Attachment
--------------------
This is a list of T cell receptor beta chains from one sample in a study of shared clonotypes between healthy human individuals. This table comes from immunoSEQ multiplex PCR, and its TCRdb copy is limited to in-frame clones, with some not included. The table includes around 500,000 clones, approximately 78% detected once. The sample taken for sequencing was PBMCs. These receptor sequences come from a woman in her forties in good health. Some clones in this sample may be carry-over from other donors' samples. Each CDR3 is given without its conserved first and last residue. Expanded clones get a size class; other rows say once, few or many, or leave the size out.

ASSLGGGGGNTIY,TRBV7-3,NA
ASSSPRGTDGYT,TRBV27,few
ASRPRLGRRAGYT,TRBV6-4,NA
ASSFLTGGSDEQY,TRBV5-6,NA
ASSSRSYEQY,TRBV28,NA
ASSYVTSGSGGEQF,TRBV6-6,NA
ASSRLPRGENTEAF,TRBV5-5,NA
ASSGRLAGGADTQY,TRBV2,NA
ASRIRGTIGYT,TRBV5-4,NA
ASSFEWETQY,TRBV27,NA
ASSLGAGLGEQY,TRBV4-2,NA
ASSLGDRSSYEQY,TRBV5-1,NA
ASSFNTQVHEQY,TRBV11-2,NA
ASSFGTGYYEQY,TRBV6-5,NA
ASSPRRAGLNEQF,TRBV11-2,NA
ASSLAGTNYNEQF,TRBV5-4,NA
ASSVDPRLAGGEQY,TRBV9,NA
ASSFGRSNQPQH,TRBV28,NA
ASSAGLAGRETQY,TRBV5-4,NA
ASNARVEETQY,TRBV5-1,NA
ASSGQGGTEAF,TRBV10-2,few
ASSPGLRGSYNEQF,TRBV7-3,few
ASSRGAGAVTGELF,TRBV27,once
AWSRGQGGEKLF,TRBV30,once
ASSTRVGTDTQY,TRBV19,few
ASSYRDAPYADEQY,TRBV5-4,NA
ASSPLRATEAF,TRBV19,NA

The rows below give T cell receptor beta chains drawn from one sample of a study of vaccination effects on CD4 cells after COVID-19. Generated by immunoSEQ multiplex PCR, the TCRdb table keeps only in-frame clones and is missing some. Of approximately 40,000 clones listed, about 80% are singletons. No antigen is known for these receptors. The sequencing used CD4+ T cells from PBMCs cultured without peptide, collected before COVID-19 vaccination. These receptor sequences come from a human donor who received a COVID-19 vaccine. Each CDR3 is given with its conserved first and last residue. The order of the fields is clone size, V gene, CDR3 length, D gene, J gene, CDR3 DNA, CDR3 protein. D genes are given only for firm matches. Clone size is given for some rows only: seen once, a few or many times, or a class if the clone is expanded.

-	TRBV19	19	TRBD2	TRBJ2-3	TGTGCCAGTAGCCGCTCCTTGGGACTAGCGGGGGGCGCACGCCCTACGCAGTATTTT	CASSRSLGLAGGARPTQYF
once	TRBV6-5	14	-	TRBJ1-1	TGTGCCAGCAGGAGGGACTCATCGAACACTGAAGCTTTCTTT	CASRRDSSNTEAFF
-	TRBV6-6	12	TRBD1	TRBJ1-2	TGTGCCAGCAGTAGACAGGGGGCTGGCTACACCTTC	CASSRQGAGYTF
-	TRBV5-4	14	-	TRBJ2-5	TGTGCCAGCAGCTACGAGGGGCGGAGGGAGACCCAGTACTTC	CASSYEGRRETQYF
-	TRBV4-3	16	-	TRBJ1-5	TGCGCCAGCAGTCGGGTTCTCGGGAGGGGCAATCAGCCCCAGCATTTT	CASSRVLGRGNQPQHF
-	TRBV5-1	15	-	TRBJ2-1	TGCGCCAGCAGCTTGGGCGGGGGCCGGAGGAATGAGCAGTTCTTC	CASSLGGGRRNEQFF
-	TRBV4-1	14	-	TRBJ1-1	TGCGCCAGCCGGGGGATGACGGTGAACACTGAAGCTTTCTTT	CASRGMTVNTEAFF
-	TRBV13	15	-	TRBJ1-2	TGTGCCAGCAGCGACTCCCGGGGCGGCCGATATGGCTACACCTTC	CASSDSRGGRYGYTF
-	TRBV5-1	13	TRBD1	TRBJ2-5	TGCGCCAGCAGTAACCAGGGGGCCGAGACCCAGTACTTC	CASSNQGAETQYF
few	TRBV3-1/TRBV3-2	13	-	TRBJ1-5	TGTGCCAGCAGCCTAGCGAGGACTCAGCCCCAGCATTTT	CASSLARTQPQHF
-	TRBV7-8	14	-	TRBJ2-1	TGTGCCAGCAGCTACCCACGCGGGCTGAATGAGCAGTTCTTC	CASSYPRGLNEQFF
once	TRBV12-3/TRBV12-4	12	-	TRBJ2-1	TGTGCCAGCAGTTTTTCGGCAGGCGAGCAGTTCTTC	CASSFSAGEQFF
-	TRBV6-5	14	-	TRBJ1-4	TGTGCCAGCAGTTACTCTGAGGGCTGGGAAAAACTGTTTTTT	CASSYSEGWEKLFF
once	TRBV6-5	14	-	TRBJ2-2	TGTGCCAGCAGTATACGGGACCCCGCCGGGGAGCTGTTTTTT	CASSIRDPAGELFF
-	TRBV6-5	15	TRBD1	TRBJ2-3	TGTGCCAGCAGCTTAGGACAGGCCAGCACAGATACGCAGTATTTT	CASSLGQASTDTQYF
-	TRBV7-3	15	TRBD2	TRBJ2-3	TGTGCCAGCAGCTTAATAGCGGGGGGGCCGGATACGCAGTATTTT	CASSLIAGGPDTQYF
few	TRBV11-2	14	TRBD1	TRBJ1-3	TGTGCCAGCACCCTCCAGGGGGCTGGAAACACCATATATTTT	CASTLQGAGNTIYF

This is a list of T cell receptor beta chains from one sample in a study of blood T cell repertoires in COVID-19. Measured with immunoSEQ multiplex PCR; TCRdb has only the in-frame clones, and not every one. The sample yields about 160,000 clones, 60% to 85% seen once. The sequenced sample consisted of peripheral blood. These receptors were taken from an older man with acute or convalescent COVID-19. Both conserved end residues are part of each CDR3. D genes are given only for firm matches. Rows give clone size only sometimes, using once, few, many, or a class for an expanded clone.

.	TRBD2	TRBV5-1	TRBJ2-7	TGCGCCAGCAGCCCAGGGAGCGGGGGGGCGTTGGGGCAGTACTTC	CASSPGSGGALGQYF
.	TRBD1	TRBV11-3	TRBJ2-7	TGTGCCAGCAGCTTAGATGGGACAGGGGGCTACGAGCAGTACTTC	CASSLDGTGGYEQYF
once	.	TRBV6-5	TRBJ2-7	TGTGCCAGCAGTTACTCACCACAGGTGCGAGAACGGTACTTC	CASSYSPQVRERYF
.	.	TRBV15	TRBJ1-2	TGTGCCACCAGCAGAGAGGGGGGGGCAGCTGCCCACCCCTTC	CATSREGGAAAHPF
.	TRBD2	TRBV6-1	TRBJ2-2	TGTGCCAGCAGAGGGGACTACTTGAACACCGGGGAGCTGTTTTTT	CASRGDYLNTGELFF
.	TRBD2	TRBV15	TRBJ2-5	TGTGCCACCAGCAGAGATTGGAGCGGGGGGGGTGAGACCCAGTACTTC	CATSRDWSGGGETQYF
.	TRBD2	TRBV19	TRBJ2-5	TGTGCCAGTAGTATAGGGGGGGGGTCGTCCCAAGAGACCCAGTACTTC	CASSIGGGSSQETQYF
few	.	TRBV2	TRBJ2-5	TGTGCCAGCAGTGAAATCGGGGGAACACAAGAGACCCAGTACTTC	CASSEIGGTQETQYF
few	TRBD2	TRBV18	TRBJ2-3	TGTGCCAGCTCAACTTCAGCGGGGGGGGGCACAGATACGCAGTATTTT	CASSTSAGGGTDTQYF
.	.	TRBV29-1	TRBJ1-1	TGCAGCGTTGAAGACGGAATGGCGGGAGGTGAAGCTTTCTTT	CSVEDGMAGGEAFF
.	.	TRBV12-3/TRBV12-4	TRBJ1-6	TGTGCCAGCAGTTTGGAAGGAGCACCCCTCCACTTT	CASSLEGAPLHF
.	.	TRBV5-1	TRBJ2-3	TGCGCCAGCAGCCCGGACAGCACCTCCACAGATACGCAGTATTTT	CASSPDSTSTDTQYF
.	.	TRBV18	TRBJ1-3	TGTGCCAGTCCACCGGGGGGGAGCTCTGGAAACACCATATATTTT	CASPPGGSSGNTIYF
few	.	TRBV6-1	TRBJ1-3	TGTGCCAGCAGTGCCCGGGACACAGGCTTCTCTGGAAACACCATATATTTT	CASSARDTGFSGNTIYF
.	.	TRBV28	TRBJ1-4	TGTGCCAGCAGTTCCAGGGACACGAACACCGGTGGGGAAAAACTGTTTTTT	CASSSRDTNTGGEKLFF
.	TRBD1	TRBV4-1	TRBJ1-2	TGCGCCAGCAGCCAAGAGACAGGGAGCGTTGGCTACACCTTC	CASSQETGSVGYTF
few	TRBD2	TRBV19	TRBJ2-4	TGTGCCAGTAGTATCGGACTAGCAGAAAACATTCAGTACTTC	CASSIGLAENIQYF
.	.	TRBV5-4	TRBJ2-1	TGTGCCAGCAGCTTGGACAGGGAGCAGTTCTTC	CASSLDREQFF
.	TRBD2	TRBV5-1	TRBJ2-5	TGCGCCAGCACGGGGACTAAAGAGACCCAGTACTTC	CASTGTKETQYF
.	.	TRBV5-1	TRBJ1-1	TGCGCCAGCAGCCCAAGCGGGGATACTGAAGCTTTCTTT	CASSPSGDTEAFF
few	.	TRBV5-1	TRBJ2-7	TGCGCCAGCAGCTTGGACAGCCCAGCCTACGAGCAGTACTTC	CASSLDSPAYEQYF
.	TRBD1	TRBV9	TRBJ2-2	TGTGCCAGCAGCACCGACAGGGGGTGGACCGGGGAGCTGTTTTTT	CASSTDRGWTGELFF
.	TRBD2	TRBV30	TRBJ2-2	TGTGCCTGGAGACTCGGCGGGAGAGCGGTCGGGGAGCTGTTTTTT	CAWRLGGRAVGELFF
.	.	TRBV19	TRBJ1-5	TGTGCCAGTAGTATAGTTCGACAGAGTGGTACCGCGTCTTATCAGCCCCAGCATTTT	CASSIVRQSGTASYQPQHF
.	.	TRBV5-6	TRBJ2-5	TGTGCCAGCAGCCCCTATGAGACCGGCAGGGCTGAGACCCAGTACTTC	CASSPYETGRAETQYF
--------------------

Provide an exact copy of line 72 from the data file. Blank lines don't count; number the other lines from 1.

.	.	TRBV5-6	TRBJ2-5	TGTGCCAGCAGCCCCTATGAGACCGGCAGGGCTGAGACCCAGTACTTC	CASSPYETGRAETQYF